T Nation

Good Mornings - Who, Why, and How?

Poliquin and TC (and maybe King too) push good mornings as one of the greatest hamstring exercises one can do. Trouble is, nobody ever does them, at least not where I train. In the past 26 years at more than 15 gyms I’ve probably only seen them done 10 times at most. I tried the damn things the other day with an empty bar and although I felt the hamstrings stretch, they didn’t compare to stiff-leg deadlifts. Perhaps I need a little guidance. First, Charles says to keep the spine rounded (see Issue 105). It looks to me like the guy’s spine is flat and rigid. Why and how do you round it? Second, what kind of poundages should I be shooting for? I can easily deadlift 405x10, squat 315x10, and stiff-leg deadlift 275x10. Last, why and how are good mornings any different than stiff-leg deadlifts?

well, how far down did you go in the good morning, maybe you didn’t go down too far because you didn’t have great technique and that is why you didn’t feel the stretch in your hamstrings. He said to keep the lordotic curve in your spine, meaning the curve that is in the spine near the pelvis. you can basically think of this as keeping the back flat.
I would usually not do more than 6-8 reps in a good morning because i use them for sprint training and the hamstrings are primarily fast twitch fibers.
I can’t really answer good mornings are different than stiff legged deadlifts because of where the weight is. when you do a stiff legged deadlift notice how you keep the weight as close to your legs as possible to minimize the torque force that goes through your upper body ? well in a good morning since the bar is on your traps a lot more torque is generated through the torso and more stress is put on the hamstrings.
Since you haven’t done the excercise much before, start light, learn good form and then move as heavy as you are comfortable.

Good answers, thanks. Yes, I lowered my head far enough, probably too far. The reason I’m using 10 reps is I’m doing TC’s GVT2K, although if I don’t give up on them I’ll definitely drop reps afterwards.

GMs rock!!! They will put pounds on your squat, pronto. There are countless ways to do them but as the previous post mentioned, the usual form is to maintain a curve to your back by consciously pushing your ass back and bowing your chest up (ala proper squat form). Don’t expect the same stretch sensation in your hams unless you take a really wide stance, not that the stretch is totally synonymous with ham recruitment. To give you an idea of weights, I’m 6’1", DL in the low/mid 400s, squat about the same and can do 225x3/no belt on GMs, which is a little low for the numbers I’m posting. Start out light, get your balance and SLOWLY add weight. Always blow out HARD on your abs at the bottom of each rep. Welcome to the GM club.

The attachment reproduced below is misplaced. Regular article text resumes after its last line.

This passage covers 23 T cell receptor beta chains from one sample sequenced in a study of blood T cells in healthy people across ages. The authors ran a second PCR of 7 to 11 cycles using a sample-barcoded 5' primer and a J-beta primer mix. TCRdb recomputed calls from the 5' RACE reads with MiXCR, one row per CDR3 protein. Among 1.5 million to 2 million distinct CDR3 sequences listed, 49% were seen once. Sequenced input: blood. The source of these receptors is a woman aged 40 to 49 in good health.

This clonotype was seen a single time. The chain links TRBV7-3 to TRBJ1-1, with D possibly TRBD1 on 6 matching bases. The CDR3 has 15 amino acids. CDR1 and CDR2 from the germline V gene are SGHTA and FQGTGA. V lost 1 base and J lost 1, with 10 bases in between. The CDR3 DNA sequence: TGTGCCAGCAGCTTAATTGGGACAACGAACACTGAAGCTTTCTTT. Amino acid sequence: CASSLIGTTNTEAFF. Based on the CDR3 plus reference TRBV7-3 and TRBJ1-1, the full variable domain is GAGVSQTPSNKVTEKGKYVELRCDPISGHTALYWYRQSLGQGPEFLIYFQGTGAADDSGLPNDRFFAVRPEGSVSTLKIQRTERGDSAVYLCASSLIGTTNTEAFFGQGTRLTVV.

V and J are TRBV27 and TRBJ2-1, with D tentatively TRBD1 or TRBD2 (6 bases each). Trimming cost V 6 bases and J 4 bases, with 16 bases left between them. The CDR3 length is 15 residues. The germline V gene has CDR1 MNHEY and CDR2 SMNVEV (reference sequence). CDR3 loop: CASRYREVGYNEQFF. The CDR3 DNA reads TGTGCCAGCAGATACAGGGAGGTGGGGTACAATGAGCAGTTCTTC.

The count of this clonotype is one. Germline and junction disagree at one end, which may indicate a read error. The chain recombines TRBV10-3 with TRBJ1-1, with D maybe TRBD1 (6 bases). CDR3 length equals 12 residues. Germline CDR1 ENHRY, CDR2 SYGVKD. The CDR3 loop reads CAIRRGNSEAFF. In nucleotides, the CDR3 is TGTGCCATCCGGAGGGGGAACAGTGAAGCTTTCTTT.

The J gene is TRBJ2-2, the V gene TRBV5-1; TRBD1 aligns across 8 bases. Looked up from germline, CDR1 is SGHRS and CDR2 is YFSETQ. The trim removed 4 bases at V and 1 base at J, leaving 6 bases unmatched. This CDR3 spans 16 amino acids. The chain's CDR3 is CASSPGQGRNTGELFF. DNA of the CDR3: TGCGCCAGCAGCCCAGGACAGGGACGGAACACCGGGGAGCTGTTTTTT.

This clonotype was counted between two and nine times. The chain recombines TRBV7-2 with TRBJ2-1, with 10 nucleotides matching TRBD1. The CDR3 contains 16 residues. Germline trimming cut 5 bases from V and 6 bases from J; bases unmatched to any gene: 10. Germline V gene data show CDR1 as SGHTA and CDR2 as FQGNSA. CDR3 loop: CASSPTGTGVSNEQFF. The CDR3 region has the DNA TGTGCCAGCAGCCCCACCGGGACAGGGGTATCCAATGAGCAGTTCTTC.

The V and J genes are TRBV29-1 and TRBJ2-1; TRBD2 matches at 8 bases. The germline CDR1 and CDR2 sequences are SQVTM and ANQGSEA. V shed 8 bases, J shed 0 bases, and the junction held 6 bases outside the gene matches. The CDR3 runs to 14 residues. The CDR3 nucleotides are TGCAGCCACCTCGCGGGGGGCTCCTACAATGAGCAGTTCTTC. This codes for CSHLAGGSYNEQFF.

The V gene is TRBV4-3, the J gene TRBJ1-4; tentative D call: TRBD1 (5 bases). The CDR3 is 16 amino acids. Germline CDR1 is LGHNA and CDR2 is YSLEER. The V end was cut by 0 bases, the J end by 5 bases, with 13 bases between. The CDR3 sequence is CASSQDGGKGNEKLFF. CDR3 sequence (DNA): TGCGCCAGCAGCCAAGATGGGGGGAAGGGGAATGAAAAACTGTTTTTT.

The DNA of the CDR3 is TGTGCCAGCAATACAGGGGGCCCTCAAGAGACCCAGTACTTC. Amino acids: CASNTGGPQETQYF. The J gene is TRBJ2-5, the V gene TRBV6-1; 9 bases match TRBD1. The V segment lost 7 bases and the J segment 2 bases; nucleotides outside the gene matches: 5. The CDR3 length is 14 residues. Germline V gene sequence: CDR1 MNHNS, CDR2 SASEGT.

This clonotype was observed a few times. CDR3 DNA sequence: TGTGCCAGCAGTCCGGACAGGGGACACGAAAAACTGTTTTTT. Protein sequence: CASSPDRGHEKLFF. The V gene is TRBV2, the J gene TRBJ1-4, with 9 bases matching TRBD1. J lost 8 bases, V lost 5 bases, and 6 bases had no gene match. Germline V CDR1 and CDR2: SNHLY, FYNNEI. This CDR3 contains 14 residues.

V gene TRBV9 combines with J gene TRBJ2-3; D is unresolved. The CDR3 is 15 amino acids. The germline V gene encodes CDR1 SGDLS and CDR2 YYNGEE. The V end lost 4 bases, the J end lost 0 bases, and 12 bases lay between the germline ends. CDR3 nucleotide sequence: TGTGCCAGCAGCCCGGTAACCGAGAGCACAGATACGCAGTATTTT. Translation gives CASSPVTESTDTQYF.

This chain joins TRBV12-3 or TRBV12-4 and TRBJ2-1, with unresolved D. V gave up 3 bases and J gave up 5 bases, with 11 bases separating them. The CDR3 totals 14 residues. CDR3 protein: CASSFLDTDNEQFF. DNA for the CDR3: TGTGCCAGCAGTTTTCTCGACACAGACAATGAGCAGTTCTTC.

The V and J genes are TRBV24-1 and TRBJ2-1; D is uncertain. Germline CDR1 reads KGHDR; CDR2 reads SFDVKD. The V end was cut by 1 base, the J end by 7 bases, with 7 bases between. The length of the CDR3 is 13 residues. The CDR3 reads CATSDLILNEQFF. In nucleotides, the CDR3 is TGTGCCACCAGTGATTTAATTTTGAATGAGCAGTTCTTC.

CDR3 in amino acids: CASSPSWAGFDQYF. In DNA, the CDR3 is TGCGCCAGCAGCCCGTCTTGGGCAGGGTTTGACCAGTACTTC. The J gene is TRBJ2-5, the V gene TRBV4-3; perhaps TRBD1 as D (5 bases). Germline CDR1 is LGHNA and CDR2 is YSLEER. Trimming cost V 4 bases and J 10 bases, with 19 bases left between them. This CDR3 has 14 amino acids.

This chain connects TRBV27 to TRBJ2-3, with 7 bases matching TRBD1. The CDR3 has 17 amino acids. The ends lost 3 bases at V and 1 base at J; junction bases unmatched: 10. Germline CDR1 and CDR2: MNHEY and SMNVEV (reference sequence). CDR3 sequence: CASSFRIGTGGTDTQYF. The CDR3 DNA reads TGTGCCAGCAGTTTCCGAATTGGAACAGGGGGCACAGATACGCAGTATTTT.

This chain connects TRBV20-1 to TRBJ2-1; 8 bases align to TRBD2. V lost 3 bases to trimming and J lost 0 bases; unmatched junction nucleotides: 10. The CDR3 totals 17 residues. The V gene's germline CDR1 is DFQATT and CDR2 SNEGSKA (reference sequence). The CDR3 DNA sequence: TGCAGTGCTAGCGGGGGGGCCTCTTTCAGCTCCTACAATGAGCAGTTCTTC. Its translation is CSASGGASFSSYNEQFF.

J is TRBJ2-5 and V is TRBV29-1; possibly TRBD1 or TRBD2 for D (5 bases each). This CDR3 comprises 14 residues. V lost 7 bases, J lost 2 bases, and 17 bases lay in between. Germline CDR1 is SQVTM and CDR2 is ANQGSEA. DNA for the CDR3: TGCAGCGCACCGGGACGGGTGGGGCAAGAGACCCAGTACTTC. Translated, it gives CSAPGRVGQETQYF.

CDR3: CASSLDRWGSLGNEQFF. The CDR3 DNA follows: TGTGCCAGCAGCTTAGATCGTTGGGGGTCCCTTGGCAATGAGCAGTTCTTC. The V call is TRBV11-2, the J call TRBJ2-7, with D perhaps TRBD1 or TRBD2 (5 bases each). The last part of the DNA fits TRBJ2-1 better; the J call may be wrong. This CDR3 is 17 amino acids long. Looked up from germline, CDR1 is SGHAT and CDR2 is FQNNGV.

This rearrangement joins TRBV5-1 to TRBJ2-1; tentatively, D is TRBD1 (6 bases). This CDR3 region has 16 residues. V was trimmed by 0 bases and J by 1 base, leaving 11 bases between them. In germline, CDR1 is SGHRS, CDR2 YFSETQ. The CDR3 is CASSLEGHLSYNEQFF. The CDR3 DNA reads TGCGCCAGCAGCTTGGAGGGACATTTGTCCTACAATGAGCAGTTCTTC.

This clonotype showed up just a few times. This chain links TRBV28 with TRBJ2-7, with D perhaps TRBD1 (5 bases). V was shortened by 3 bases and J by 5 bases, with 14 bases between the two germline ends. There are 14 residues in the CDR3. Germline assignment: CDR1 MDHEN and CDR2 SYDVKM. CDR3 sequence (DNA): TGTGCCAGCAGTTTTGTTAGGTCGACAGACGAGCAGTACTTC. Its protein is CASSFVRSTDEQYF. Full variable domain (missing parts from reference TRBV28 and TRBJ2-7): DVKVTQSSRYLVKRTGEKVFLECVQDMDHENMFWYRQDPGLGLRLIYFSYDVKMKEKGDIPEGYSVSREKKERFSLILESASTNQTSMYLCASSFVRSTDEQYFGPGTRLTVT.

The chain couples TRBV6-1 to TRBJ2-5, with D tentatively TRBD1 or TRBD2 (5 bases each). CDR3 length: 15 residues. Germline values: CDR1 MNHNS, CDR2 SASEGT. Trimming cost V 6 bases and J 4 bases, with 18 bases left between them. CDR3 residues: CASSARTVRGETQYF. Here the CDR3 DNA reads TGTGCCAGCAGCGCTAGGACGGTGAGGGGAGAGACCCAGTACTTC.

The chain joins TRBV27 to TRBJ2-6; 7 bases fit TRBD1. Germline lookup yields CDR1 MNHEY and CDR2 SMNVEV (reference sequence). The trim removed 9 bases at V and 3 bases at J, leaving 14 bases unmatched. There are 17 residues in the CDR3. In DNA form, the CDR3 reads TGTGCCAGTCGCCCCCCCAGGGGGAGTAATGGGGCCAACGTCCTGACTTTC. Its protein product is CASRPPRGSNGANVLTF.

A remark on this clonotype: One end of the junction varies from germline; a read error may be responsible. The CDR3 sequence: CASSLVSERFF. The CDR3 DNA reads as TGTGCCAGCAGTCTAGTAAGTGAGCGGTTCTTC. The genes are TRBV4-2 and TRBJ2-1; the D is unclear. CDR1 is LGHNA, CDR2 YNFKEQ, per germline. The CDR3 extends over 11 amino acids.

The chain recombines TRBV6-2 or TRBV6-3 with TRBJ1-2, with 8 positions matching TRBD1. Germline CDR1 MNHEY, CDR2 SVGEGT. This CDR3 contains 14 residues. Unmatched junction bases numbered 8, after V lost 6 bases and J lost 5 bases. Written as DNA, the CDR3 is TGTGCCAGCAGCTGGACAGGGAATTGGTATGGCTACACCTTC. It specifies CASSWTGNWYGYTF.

I love good mornings. There are a lot of variations you can do… I tend to favor a flat back when using heavier loads, but you may benefit from rounding your back if your reps are in the range of about 15.

The primary difference between the good morning and the stiff leg deadlift is the change in orientation of force production. In a stiff leg deadlift, the bar essentially moves in a straight vertical line due to the mobility of the arms. In a good morning, the bar is locked into place on your back, which makes the bar travel in an arc rather than a straight line. That's why the hardest part of a good morning is in the bottom position, while the force of a stiff leg deadlift is more evenly distributed along the entire ROM. This isn't good or bad, just different.

oh yea i wanted to mention that good mornings were the staple of the soviet sprinters weight lifting program.

A useful adjunct to good mornings is to superset weighted hyperextensions. The reason is that the torque is completely different: when you body is straight is the point of maximal stress for a hyper, and the point of minimal stress for a GM; when your torso is at a 90 deg. angle for a hyper, you are basically hanging limp, whereas that places the greatest torque for a GM.